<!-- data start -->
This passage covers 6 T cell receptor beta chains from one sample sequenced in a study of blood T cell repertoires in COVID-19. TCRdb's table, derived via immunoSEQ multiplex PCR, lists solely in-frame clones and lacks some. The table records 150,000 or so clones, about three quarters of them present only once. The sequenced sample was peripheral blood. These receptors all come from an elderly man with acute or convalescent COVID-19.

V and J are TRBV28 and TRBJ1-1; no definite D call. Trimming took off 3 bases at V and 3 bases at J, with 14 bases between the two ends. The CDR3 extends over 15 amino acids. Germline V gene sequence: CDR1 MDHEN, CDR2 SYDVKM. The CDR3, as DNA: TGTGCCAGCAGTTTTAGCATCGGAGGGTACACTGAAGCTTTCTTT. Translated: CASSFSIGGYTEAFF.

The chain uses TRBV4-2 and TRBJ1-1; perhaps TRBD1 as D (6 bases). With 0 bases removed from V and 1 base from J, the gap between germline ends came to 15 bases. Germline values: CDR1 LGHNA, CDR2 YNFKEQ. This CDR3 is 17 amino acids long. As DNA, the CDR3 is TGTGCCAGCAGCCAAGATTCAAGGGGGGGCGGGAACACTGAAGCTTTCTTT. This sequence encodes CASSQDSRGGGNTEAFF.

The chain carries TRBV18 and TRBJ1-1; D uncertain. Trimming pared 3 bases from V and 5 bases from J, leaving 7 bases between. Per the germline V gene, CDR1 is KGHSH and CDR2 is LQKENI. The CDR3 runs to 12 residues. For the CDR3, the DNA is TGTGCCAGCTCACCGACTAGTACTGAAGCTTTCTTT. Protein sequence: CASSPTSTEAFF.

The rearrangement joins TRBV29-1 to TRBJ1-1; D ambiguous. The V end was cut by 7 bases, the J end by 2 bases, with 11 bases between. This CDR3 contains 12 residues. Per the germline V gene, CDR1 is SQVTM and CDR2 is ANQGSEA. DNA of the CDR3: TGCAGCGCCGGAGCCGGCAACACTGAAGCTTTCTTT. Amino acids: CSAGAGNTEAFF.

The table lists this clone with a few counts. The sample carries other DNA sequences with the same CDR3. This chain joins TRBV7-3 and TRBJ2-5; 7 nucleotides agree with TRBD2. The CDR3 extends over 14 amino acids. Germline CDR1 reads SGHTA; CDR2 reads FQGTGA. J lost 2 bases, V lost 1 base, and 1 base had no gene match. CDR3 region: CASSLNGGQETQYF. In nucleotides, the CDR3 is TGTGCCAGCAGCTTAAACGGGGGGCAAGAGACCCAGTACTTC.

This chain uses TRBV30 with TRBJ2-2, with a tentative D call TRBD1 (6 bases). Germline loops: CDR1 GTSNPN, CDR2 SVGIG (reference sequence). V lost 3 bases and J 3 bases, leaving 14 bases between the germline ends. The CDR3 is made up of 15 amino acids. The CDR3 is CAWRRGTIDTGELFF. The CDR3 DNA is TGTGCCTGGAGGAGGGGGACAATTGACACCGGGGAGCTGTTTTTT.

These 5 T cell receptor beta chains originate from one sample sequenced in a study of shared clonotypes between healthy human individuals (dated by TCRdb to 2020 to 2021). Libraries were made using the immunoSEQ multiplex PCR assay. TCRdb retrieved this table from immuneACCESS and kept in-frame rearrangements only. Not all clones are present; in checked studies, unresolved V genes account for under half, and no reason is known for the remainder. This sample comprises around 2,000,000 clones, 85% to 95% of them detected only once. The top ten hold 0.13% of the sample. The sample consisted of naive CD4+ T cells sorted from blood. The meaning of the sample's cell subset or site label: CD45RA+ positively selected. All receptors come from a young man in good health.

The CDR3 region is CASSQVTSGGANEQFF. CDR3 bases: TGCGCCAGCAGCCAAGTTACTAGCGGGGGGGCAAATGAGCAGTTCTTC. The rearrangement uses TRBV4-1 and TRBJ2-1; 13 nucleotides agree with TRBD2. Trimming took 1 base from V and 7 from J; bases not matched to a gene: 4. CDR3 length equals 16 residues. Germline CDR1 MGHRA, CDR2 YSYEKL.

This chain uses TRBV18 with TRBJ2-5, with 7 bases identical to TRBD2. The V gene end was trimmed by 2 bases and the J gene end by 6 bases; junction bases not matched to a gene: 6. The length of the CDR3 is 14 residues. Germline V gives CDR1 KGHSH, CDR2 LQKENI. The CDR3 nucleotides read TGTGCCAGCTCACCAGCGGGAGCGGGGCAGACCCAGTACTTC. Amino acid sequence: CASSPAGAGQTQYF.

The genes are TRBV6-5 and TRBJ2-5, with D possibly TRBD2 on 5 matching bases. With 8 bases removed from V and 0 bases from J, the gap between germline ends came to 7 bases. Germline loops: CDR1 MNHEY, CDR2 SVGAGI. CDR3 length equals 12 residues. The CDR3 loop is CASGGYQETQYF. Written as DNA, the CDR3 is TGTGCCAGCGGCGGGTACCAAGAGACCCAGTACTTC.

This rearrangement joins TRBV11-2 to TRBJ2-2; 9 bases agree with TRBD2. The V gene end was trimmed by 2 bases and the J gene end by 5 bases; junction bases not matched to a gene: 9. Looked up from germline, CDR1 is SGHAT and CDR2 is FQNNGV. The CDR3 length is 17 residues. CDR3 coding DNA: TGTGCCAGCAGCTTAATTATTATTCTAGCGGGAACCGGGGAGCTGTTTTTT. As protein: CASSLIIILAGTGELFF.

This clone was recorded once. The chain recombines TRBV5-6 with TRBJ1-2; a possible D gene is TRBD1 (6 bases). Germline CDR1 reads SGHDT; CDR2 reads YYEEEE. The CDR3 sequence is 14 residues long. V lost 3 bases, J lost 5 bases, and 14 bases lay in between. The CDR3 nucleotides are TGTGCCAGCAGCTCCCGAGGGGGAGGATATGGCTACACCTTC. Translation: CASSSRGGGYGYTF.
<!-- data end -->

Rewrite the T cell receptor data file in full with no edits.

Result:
This passage covers 6 T cell receptor beta chains from one sample sequenced in a study of blood T cell repertoires in COVID-19. TCRdb's table, derived via immunoSEQ multiplex PCR, lists solely in-frame clones and lacks some. The table records 150,000 or so clones, about three quarters of them present only once. The sequenced sample was peripheral blood. These receptors all come from an elderly man with acute or convalescent COVID-19.

V and J are TRBV28 and TRBJ1-1; no definite D call. Trimming took off 3 bases at V and 3 bases at J, with 14 bases between the two ends. The CDR3 extends over 15 amino acids. Germline V gene sequence: CDR1 MDHEN, CDR2 SYDVKM. The CDR3, as DNA: TGTGCCAGCAGTTTTAGCATCGGAGGGTACACTGAAGCTTTCTTT. Translated: CASSFSIGGYTEAFF.

The chain uses TRBV4-2 and TRBJ1-1; perhaps TRBD1 as D (6 bases). With 0 bases removed from V and 1 base from J, the gap between germline ends came to 15 bases. Germline values: CDR1 LGHNA, CDR2 YNFKEQ. This CDR3 is 17 amino acids long. As DNA, the CDR3 is TGTGCCAGCAGCCAAGATTCAAGGGGGGGCGGGAACACTGAAGCTTTCTTT. This sequence encodes CASSQDSRGGGNTEAFF.

The chain carries TRBV18 and TRBJ1-1; D uncertain. Trimming pared 3 bases from V and 5 bases from J, leaving 7 bases between. Per the germline V gene, CDR1 is KGHSH and CDR2 is LQKENI. The CDR3 runs to 12 residues. For the CDR3, the DNA is TGTGCCAGCTCACCGACTAGTACTGAAGCTTTCTTT. Protein sequence: CASSPTSTEAFF.

The rearrangement joins TRBV29-1 to TRBJ1-1; D ambiguous. The V end was cut by 7 bases, the J end by 2 bases, with 11 bases between. This CDR3 contains 12 residues. Per the germline V gene, CDR1 is SQVTM and CDR2 is ANQGSEA. DNA of the CDR3: TGCAGCGCCGGAGCCGGCAACACTGAAGCTTTCTTT. Amino acids: CSAGAGNTEAFF.

The table lists this clone with a few counts. The sample carries other DNA sequences with the same CDR3. This chain joins TRBV7-3 and TRBJ2-5; 7 nucleotides agree with TRBD2. The CDR3 extends over 14 amino acids. Germline CDR1 reads SGHTA; CDR2 reads FQGTGA. J lost 2 bases, V lost 1 base, and 1 base had no gene match. CDR3 region: CASSLNGGQETQYF. In nucleotides, the CDR3 is TGTGCCAGCAGCTTAAACGGGGGGCAAGAGACCCAGTACTTC.

This chain uses TRBV30 with TRBJ2-2, with a tentative D call TRBD1 (6 bases). Germline loops: CDR1 GTSNPN, CDR2 SVGIG (reference sequence). V lost 3 bases and J 3 bases, leaving 14 bases between the germline ends. The CDR3 is made up of 15 amino acids. The CDR3 is CAWRRGTIDTGELFF. The CDR3 DNA is TGTGCCTGGAGGAGGGGGACAATTGACACCGGGGAGCTGTTTTTT.

These 5 T cell receptor beta chains originate from one sample sequenced in a study of shared clonotypes between healthy human individuals (dated by TCRdb to 2020 to 2021). Libraries were made using the immunoSEQ multiplex PCR assay. TCRdb retrieved this table from immuneACCESS and kept in-frame rearrangements only. Not all clones are present; in checked studies, unresolved V genes account for under half, and no reason is known for the remainder. This sample comprises around 2,000,000 clones, 85% to 95% of them detected only once. The top ten hold 0.13% of the sample. The sample consisted of naive CD4+ T cells sorted from blood. The meaning of the sample's cell subset or site label: CD45RA+ positively selected. All receptors come from a young man in good health.

The CDR3 region is CASSQVTSGGANEQFF. CDR3 bases: TGCGCCAGCAGCCAAGTTACTAGCGGGGGGGCAAATGAGCAGTTCTTC. The rearrangement uses TRBV4-1 and TRBJ2-1; 13 nucleotides agree with TRBD2. Trimming took 1 base from V and 7 from J; bases not matched to a gene: 4. CDR3 length equals 16 residues. Germline CDR1 MGHRA, CDR2 YSYEKL.

This chain uses TRBV18 with TRBJ2-5, with 7 bases identical to TRBD2. The V gene end was trimmed by 2 bases and the J gene end by 6 bases; junction bases not matched to a gene: 6. The length of the CDR3 is 14 residues. Germline V gives CDR1 KGHSH, CDR2 LQKENI. The CDR3 nucleotides read TGTGCCAGCTCACCAGCGGGAGCGGGGCAGACCCAGTACTTC. Amino acid sequence: CASSPAGAGQTQYF.

The genes are TRBV6-5 and TRBJ2-5, with D possibly TRBD2 on 5 matching bases. With 8 bases removed from V and 0 bases from J, the gap between germline ends came to 7 bases. Germline loops: CDR1 MNHEY, CDR2 SVGAGI. CDR3 length equals 12 residues. The CDR3 loop is CASGGYQETQYF. Written as DNA, the CDR3 is TGTGCCAGCGGCGGGTACCAAGAGACCCAGTACTTC.

This rearrangement joins TRBV11-2 to TRBJ2-2; 9 bases agree with TRBD2. The V gene end was trimmed by 2 bases and the J gene end by 5 bases; junction bases not matched to a gene: 9. Looked up from germline, CDR1 is SGHAT and CDR2 is FQNNGV. The CDR3 length is 17 residues. CDR3 coding DNA: TGTGCCAGCAGCTTAATTATTATTCTAGCGGGAACCGGGGAGCTGTTTTTT. As protein: CASSLIIILAGTGELFF.

This clone was recorded once. The chain recombines TRBV5-6 with TRBJ1-2; a possible D gene is TRBD1 (6 bases). Germline CDR1 reads SGHDT; CDR2 reads YYEEEE. The CDR3 sequence is 14 residues long. V lost 3 bases, J lost 5 bases, and 14 bases lay in between. The CDR3 nucleotides are TGTGCCAGCAGCTCCCGAGGGGGAGGATATGGCTACACCTTC. Translation: CASSSRGGGYGYTF.